Bullying has many formal definitions, but typically it is when someone repeatedly uses threats, intimidation or aggression to obtain objects, activities or social gain from others. Bullying prevention focuses on the strategies for reducing bullying behavior by blending PBIS with explicit instruction and redefining the bullying construct. Teaching students to identify and respond effectively to the bullying and harmful behavior of others needs to match the students’ developmental level. The goal is the same – to reduce bullying behavior – but the process may look different across communities and across elementary, middle and high schools.
There are four foundational elements of bullying prevention.
Everyone in school should know what it means to be respectful. They should know what it looks like and how it feels to be respected. On the other side, they also should be able to identify if, when, and how someone else’s behavior is inappropriate. School-wide definitions help everyone stay consistent.
Building on the school-wide foundation of expected behavior, all students should know the signal and routine to let someone know their behavior is unacceptable and needs to stop. The signal is something anyone can use anywhere, anytime. It’s short, easy to remember, and easy to do.
When a student signals a behavior is unwanted and needs to stop, other students need to know how to respond. Students should be taught appropriate responses that are calm and responsible.
The last routine to teach is how students can recruit help from an adult when they experience bullying, harassment, or intimidation.
Bullying most often involves student-to-student interactions, and is noted by the National School Safety Center as the “most enduring and under-rated problem in U.S. schools.” Over and over, the effects of bullying have been documented:
This means every school would benefit from strategies to prevent bullying in their building as a way to increase student safety, prevent problem behavior, and improve student outcomes.
Not all students respond equally to bullying prevention strategies, for lots of reasons. Schools implementing PBIS will find it to be an effective framework for preventing and reducing bullying behavior in schools. The strategies listed here come from the resource Reducing the Effectiveness of Bullying Behavior in Schools.
All students and school personnel are taught directly and formally how to behave in safe, respectful, and responsible ways in every school setting. The emphasis is on teaching and encouraging positive social skills and character traits. At this tier, all students may also learn how to respond to the problem behavior of others.
Students whose behaviors don’t respond to Tier 1 supports receive additional preventative strategies involving:
Students who don’t respond to Tier 1 and 2 supports receive intensive preventative strategies. This might include:
The first step to starting bullying prevention in your school is to identify whether bullying behavior is a major concern in your building. How often does bullying happen at your school? How many students are involved either as someone demonstrating bullying behavior or as a target of the behavior? Decide as a leadership team whether it is important to you to invest in prevention at your school.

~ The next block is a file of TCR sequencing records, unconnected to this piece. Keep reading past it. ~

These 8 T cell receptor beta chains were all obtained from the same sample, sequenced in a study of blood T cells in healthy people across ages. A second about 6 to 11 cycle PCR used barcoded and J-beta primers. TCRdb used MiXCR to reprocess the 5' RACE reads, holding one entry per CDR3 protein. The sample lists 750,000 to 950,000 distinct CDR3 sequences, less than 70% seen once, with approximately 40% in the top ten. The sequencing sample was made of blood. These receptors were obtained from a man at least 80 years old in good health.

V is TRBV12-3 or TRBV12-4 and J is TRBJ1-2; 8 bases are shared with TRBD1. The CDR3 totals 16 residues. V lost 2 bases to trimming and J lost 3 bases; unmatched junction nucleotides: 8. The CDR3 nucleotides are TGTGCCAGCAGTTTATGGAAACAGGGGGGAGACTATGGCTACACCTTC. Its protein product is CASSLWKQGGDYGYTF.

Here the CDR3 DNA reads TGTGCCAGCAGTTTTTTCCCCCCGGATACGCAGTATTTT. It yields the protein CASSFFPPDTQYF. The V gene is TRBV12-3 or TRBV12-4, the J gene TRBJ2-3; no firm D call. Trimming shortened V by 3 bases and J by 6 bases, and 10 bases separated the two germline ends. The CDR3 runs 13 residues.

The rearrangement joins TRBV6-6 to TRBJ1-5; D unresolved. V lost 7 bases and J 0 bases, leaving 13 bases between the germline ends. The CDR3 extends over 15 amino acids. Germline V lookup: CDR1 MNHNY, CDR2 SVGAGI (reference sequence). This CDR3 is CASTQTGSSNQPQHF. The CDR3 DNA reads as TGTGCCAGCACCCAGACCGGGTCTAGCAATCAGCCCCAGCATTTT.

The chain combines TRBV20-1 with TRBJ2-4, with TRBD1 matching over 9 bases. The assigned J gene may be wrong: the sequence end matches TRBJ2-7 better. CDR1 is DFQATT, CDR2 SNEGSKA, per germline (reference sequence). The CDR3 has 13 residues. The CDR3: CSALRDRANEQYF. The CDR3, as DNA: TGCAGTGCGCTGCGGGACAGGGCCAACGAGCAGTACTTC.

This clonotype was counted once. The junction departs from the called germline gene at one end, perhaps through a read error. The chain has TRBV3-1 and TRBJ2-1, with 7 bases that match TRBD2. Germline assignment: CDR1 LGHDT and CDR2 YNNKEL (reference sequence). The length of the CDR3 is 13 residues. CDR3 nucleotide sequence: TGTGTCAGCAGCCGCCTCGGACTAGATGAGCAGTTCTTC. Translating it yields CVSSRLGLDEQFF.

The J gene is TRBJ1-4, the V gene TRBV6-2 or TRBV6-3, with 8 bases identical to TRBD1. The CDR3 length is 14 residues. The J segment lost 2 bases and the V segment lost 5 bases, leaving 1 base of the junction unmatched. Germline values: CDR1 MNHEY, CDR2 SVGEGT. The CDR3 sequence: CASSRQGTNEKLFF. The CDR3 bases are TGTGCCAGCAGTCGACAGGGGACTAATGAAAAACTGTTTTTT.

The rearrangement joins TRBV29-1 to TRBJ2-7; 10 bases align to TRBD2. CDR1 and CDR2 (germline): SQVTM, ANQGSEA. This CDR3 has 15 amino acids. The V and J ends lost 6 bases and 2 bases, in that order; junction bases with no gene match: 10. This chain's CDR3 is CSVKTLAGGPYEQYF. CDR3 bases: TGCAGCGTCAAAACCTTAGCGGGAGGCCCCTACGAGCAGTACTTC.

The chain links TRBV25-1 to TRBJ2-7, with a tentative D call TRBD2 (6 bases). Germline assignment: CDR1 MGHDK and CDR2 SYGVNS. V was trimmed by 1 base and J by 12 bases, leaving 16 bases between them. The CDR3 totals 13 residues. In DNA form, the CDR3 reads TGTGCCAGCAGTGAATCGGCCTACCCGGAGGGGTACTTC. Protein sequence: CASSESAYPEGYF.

Teaching students formal skills and routines for responding to the problem behavior of others is more than bullying prevention. Even if bullying is not a targeted priority for a school, your school’s Tier 1 PBIS systems should include:
These procedures should be relevant in all school settings – formal and informal – and address expectations for online interactions, as well as rumors, and face-to-face interactions.
The best way to get started with bullying prevention is to take advantage of these online resources.
This is a guide for elementary schools implementing Tier 1 supports and where school-wide expectations are taught and acknowledged. Inside, schools get:
This is a guide for middle schools implementing Tier 1 supports. It provides the self-assessment tools, and lesson plans for teaching core bullying prevention skills. It also includes procedures for conducting student surveys, and student focus groups to ensure that bullying prevention practices adopted by a school are not just technically consistent with research findings, but are culturally consistent with the students and families within the school.
This 12-item self-assessment may be used by school teams (typically with their coach) to determine if the core features of an effective bullying prevention system are in place. The self-assessment may be used.
Check out these samples, case studies and lesson plans and use them as a springboard to improve your own implementation
Resources in this section include journal articles, templates, practice descriptions, fact sheets, and much more.
Presentations about their experiences, published research, and best practices from recent sessions, webinars, and trainings
Publications listed below include every eBook, monograph, brief, and guide written by the PBIS Technical Assistance Center.
This website was developed under a grant from the US Department of Education, #H326S180001. However, the contents do not necessarily represent the policy of the US Department of Education, and you should not assume endorsement by the Federal Government. Project Officer, Renee Bradley. Please cite as: OSEP Technical Assistance Center on Positive Behavioral Interventions and Supports (2019). Positive Behavioral Interventions & Supports [Website]. Retrieved from www.pbis.org.